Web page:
Imatges de pÓgina


Qui est toute la Saincte Escripture translatez en Françoys par Pierre Robert Olivetan, aidé de Jean Calvin. - Neufchatel par Pierre de Wingle. 1535. in Fol. Cothique.

This edition of the Bible is of very rare occurrence, and as it is the first which was pub lished by the Protestants, it seems worthy of being pointed out to the attention of the curious. It is thus spoken of by De Bure.

"Cette edition de la Bible est la premiere qui ait ete mise au jour par les Protestants; elle est fort rare, et par cette raison tres recherchee des Curieux et des Amateurs.

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Le fameux Jean Calvin passe pour avoir eu le plus grande part a cet ouvrage, et que n'osant pas encore tout-a-fait le publier sous son nom il fit passer cette version sous celui de Robert Pierre Olivetan, qui y travailla avec lui a la verité mais qui n'y mit que tres peu de sien." V. Bibliographie Instructive. T. 1. No. 52.

There is a fine copy of this very rare edition of the Bible, in the Cracherode Collection. In M. Gaignat's catalogue, the price is marked at 100 livres; but at the sale of the Duke de Valliere's library it produced only 40 livres.


The Preface or an Epistle before this Bible, is by Calvin, and contains some doctrinal points for which he would have afterwards roasted his opponents.


Moguntiæ, per Johannem Fust et Petrum Schoyffer de Gernsheim, anno incarnacionis Dominicæ. 1462." 2 vol. in Fol.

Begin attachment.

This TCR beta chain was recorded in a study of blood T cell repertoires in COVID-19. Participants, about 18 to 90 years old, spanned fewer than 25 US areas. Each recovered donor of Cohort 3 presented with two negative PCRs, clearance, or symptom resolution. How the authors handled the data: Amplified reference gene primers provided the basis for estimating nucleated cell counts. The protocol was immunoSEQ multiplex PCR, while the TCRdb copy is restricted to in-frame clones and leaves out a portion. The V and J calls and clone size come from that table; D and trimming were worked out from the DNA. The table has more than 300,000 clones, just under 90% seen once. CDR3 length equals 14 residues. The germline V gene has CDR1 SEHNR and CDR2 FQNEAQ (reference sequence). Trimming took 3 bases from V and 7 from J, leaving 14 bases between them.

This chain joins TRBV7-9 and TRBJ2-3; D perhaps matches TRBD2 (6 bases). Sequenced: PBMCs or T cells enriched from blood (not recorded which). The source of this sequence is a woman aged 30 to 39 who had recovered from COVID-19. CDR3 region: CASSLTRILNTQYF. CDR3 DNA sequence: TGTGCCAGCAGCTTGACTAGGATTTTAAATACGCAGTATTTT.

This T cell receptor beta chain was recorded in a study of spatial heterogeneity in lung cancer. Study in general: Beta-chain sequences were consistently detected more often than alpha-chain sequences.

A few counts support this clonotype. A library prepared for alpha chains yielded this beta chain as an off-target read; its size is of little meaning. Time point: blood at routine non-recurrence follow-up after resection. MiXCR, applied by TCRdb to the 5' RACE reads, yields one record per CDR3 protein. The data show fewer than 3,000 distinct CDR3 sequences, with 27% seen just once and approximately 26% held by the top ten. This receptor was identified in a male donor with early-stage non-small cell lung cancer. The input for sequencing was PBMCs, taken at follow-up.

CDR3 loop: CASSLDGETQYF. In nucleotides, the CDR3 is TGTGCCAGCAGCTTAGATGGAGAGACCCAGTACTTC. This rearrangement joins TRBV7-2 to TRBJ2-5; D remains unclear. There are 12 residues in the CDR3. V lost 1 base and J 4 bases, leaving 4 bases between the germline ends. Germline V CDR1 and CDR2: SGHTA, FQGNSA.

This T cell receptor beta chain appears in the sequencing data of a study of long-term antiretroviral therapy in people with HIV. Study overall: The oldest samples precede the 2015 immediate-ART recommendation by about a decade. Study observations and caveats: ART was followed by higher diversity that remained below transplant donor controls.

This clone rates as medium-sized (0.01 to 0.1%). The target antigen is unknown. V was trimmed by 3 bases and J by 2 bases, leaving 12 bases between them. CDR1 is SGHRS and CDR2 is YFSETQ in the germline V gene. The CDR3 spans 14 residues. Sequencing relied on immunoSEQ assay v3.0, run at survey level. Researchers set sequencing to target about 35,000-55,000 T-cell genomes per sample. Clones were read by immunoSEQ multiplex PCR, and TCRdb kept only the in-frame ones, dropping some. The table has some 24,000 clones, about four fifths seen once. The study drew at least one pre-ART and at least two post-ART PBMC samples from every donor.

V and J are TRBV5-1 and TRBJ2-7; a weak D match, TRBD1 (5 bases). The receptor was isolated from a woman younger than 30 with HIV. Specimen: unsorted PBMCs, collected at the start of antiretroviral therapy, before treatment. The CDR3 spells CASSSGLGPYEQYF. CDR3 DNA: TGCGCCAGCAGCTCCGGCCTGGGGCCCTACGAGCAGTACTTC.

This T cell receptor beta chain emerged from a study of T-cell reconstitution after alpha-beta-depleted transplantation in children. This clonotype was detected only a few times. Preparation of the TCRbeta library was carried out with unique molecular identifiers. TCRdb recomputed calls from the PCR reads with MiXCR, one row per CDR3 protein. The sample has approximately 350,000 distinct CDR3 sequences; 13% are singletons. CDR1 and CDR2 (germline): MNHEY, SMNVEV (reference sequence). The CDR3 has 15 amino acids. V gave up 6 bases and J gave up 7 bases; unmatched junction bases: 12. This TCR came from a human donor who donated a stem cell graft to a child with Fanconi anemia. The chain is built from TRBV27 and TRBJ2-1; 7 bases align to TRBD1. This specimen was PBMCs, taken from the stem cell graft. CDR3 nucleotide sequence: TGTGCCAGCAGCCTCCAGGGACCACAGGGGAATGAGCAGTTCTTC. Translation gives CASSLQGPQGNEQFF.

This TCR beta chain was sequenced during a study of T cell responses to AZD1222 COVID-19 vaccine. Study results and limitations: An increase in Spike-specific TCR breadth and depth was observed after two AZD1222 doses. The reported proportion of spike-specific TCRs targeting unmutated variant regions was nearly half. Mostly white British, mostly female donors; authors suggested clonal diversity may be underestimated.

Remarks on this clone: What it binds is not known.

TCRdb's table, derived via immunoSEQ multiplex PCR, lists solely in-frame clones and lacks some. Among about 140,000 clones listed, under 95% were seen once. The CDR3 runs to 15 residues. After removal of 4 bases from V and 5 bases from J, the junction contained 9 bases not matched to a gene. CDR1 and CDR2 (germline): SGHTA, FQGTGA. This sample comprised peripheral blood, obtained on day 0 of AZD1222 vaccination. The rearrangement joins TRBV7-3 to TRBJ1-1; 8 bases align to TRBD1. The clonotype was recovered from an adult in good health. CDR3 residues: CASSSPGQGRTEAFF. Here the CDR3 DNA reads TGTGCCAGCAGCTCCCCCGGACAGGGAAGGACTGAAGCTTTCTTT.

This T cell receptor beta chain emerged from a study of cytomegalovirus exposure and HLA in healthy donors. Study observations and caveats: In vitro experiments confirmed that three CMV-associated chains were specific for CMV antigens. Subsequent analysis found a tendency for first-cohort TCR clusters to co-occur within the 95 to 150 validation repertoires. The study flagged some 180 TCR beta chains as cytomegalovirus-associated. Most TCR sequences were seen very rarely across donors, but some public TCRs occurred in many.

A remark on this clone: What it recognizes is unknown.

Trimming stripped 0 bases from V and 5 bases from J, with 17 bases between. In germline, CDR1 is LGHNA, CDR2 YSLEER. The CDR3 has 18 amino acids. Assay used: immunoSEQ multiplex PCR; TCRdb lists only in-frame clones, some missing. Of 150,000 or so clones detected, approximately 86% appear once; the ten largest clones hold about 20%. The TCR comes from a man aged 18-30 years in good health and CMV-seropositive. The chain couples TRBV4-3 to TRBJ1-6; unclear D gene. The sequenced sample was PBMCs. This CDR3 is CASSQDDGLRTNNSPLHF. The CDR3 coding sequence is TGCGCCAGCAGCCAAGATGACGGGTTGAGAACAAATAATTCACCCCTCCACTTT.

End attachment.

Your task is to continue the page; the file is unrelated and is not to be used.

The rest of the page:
Impress. in Membranis.

The following memoranda of this most valuable book are taken from the beautiful copy on vellum, which enriches the Cracherode Collection.

"All things considered, and having duly weigh'd the opinions of different Bibliographers, I am inclined to conclude that the Bible (Schelhorn's) with 36 lines was the 1" printed about 1452, during the partnership of Gutemberg & Fust, that with 42 lines (the Mazarine) abt the year 1456, by Fust and Schoeffer after their separation from Gutenberg in 1455.

Both the Bibles, I think, are clearly ãterior to 1460, the letter of the Mazarine is most like the Psalter of 1457, to which Fust hast put his name (vid. Bibliotheca Moguntina à Wordtwein, 4to. 1788, p. 204) therefore 'tis probable this Bible came from the same press with the Psalter (let the smaller letter of the Psalter be examined) now it is improbable that Fust would have printed

printed two such works as these Bibles before 1457, and that consequently the other was by Guttenberg, during his partnership with Fust.

It appears that Fust was at Paris in July 1466, (Vide Schoefflini Vind. p. 61, et Bib. Mogent. p. 87,) and it is probable that he died there of the plague which raged there that year, in the months of August and September (eodem p. 88): so that the story of the Bibles and his being accused of magic, is probably all a fable, unless it should appear that he had been at Paris several years before 1466."

In the superb copy of this Bible in the Cracherode Collection, is the following note, in the hand writing of M. De Lamoignon.